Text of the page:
Switching is not nearly as easy for extreme pros as it is for other pro users. A writer can use Google Docs or Word from just about any platform. An illustrator can use Illustrator on a Mac or on a PC and it's identical.
But a TV news show using live streaming software like mimoLive has deep infrastructure, including templates, graphics, and switching patterns all baked into the fact that the application they used only ran on Macs. Retooling all that could take months.
The same is true for many extreme pros, who use specialized software only available on the Mac platform. Just look at how much support is available for Final Cut Pro X. Moving off of Final Cut would require not just moving very complex video files to Adobe Premiere Pro (which does not import Final Cut), but also finding replacements for plugins, LUTs, themes, and transitions -- or starting from scratch and crafting them out of nothing to work with Premiere.
By the way, if you want a fascinating insight into what the Final Cut community did when Apple hard-shifted from Final Cut 7 to Final Cut Pro X, as well as the importance of Final Cut Pro X to extreme pros in the video production industry, watch the documentary Off The Tracks. Right now, it's free to watch on Prime Video if you have a Prime membership.
New machines for extreme pros
In the last 12 months, however, Apple has shipped products that do meet the needs of extreme pros. These include new MacBook Pros that can be outfitted with up to 32GB RAM and Vega mobile video, the new Mac mini that can handle up to 64GB RAM and 10 gig Ethernet, and the wildly expensive but equally wildly powerful iMac Pro, which reached users a little less than 12 months ago, in mid-December 2017.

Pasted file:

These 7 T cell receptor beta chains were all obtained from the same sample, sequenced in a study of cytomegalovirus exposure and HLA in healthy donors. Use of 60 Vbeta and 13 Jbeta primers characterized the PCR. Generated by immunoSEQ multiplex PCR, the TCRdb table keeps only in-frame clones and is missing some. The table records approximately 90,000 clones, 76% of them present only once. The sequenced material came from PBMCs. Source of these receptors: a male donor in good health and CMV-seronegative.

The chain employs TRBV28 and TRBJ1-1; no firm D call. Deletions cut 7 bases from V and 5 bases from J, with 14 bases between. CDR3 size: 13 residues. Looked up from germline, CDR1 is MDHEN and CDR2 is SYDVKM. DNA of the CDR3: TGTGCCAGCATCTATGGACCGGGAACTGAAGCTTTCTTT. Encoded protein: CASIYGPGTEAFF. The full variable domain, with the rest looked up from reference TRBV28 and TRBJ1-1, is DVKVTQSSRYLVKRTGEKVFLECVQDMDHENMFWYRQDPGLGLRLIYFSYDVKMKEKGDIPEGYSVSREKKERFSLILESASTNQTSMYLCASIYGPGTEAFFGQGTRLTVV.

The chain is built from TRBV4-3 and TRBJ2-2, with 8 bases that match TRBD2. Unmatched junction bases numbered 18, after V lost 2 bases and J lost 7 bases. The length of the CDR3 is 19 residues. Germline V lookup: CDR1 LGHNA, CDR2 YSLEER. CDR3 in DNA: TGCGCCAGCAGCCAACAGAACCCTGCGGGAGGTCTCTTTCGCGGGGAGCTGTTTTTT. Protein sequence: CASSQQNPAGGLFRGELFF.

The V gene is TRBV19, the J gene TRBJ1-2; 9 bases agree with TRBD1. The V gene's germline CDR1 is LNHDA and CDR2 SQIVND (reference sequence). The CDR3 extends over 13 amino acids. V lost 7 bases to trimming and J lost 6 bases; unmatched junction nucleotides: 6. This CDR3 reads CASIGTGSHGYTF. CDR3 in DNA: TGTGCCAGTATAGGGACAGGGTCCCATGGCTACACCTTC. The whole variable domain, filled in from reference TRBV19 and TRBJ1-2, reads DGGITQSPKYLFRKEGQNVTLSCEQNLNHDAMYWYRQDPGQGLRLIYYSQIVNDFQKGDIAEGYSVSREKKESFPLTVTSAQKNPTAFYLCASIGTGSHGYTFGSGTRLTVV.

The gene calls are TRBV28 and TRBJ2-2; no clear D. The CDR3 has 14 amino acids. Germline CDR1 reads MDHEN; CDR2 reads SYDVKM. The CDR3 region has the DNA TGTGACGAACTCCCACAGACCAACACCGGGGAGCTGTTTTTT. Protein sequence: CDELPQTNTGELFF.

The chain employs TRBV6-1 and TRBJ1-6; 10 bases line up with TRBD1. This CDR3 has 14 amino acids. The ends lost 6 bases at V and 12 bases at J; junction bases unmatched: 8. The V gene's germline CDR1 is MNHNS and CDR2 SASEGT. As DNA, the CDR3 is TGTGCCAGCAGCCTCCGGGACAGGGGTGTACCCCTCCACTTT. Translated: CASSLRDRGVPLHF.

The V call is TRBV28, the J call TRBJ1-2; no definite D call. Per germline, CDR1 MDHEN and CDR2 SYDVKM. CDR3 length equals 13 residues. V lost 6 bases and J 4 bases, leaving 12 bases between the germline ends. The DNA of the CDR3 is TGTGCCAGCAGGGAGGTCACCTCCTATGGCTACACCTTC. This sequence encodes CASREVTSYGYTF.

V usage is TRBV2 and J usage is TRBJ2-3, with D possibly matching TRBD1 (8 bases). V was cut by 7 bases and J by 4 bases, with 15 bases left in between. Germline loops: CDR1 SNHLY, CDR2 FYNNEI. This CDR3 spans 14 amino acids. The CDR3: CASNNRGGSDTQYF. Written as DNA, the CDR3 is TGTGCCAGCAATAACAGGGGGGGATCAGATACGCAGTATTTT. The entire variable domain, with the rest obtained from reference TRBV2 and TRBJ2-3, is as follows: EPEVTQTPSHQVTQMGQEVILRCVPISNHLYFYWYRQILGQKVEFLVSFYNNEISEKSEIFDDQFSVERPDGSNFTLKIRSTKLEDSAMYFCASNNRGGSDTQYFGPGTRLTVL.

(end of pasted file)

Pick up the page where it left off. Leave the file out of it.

Also: macOS Mojave: A look at the new features TechRepublic
In addition to built-in power for the new Macs, each of these machines supports Thunderbolt 3, which allows for bus-level speeds in external devices and makes eGPUs both practical and justifiable.
On the iPad side, Apple in 2018 introduced a low-end iPad that supports the now old-style Pencil. It also introduced two almost insanely powerful iPad Pro models in both 11-inch and 12.9-inch form factors, along with a redesigned Pencil that now makes sense in terms of how it's stored and how it charges.
At the end of 2018, Apple now has powerful tablets and phones for iOS users. It has competently powerful laptops, a small headless desktop machine, all-in-one computers with decent power, and an extremely powerful and expensive extreme all-in-one.
What Apple still lacks is a tower desktop that can be expanded, modified, and grow over time. That's the Mac Pro that's been teased by the company, but not yet shipped. Even so, the current Apple line-up, as of the end of 2018, should have enough options to meet both pro and extreme pro buyers.
Can extreme pros count on Apple?
We could end our 2018 story here, let Apple take a victory lap, and be done with this topic. But extreme pros often work on projects and classes of projects that span years. With that, there's one fundamental question remaining: Can extreme pros count on Apple to keep the extreme line up to date?
Remember, this is an Apple that let extreme pros languish for nearly four years. It's a company that still is perfectly willing to sell generations-old hardware at list price, and an inflated list price at that.
So the key question is whether 2018 is an anomaly, a one-time bone thrown to the whining pros -- or whether Apple is newly rededicated to meeting the needs of extreme pros now and into the future.
While this is not a bet-the-company question for Apple, it is for many of its customers. Only time will tell.
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Previous and related coverage: